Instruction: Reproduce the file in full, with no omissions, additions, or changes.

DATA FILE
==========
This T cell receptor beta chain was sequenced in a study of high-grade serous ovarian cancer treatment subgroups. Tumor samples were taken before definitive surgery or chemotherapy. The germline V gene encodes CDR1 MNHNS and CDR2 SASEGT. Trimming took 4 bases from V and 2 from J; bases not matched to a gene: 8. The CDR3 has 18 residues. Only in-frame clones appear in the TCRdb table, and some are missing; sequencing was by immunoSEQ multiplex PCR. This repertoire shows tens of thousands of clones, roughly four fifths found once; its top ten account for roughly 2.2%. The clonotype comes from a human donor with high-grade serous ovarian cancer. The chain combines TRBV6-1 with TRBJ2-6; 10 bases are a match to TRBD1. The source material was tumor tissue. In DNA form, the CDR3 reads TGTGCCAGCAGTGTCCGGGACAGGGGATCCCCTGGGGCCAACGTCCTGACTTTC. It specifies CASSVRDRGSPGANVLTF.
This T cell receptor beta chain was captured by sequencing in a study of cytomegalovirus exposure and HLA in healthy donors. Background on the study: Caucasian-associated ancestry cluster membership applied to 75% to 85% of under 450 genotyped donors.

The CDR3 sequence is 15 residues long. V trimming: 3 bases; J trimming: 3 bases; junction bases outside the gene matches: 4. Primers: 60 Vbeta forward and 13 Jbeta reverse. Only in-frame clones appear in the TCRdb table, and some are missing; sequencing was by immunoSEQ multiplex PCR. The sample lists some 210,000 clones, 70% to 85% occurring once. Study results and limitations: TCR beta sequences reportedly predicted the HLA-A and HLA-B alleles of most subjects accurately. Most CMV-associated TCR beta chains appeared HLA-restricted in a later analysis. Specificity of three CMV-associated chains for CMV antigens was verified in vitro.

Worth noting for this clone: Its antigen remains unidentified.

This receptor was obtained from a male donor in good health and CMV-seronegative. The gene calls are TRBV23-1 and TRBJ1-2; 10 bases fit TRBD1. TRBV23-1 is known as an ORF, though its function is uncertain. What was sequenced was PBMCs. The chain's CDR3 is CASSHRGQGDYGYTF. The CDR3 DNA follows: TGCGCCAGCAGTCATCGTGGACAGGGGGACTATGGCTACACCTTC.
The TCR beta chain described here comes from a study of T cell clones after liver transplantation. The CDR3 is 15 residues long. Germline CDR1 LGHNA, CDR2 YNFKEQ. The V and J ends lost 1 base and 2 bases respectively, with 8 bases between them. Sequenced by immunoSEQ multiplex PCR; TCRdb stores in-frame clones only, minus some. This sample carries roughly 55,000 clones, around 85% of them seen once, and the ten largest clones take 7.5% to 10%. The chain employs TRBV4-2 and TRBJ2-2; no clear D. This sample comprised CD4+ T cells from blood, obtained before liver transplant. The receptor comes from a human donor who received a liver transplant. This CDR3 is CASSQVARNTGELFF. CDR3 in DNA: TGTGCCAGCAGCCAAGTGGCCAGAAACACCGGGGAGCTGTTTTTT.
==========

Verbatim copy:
This T cell receptor beta chain was sequenced in a study of high-grade serous ovarian cancer treatment subgroups. Tumor samples were taken before definitive surgery or chemotherapy. The germline V gene encodes CDR1 MNHNS and CDR2 SASEGT. Trimming took 4 bases from V and 2 from J; bases not matched to a gene: 8. The CDR3 has 18 residues. Only in-frame clones appear in the TCRdb table, and some are missing; sequencing was by immunoSEQ multiplex PCR. This repertoire shows tens of thousands of clones, roughly four fifths found once; its top ten account for roughly 2.2%. The clonotype comes from a human donor with high-grade serous ovarian cancer. The chain combines TRBV6-1 with TRBJ2-6; 10 bases are a match to TRBD1. The source material was tumor tissue. In DNA form, the CDR3 reads TGTGCCAGCAGTGTCCGGGACAGGGGATCCCCTGGGGCCAACGTCCTGACTTTC. It specifies CASSVRDRGSPGANVLTF.
This T cell receptor beta chain was captured by sequencing in a study of cytomegalovirus exposure and HLA in healthy donors. Background on the study: Caucasian-associated ancestry cluster membership applied to 75% to 85% of under 450 genotyped donors.

The CDR3 sequence is 15 residues long. V trimming: 3 bases; J trimming: 3 bases; junction bases outside the gene matches: 4. Primers: 60 Vbeta forward and 13 Jbeta reverse. Only in-frame clones appear in the TCRdb table, and some are missing; sequencing was by immunoSEQ multiplex PCR. The sample lists some 210,000 clones, 70% to 85% occurring once. Study results and limitations: TCR beta sequences reportedly predicted the HLA-A and HLA-B alleles of most subjects accurately. Most CMV-associated TCR beta chains appeared HLA-restricted in a later analysis. Specificity of three CMV-associated chains for CMV antigens was verified in vitro.

Worth noting for this clone: Its antigen remains unidentified.

This receptor was obtained from a male donor in good health and CMV-seronegative. The gene calls are TRBV23-1 and TRBJ1-2; 10 bases fit TRBD1. TRBV23-1 is known as an ORF, though its function is uncertain. What was sequenced was PBMCs. The chain's CDR3 is CASSHRGQGDYGYTF. The CDR3 DNA follows: TGCGCCAGCAGTCATCGTGGACAGGGGGACTATGGCTACACCTTC.
The TCR beta chain described here comes from a study of T cell clones after liver transplantation. The CDR3 is 15 residues long. Germline CDR1 LGHNA, CDR2 YNFKEQ. The V and J ends lost 1 base and 2 bases respectively, with 8 bases between them. Sequenced by immunoSEQ multiplex PCR; TCRdb stores in-frame clones only, minus some. This sample carries roughly 55,000 clones, around 85% of them seen once, and the ten largest clones take 7.5% to 10%. The chain employs TRBV4-2 and TRBJ2-2; no clear D. This sample comprised CD4+ T cells from blood, obtained before liver transplant. The receptor comes from a human donor who received a liver transplant. This CDR3 is CASSQVARNTGELFF. CDR3 in DNA: TGTGCCAGCAGCCAAGTGGCCAGAAACACCGGGGAGCTGTTTTTT.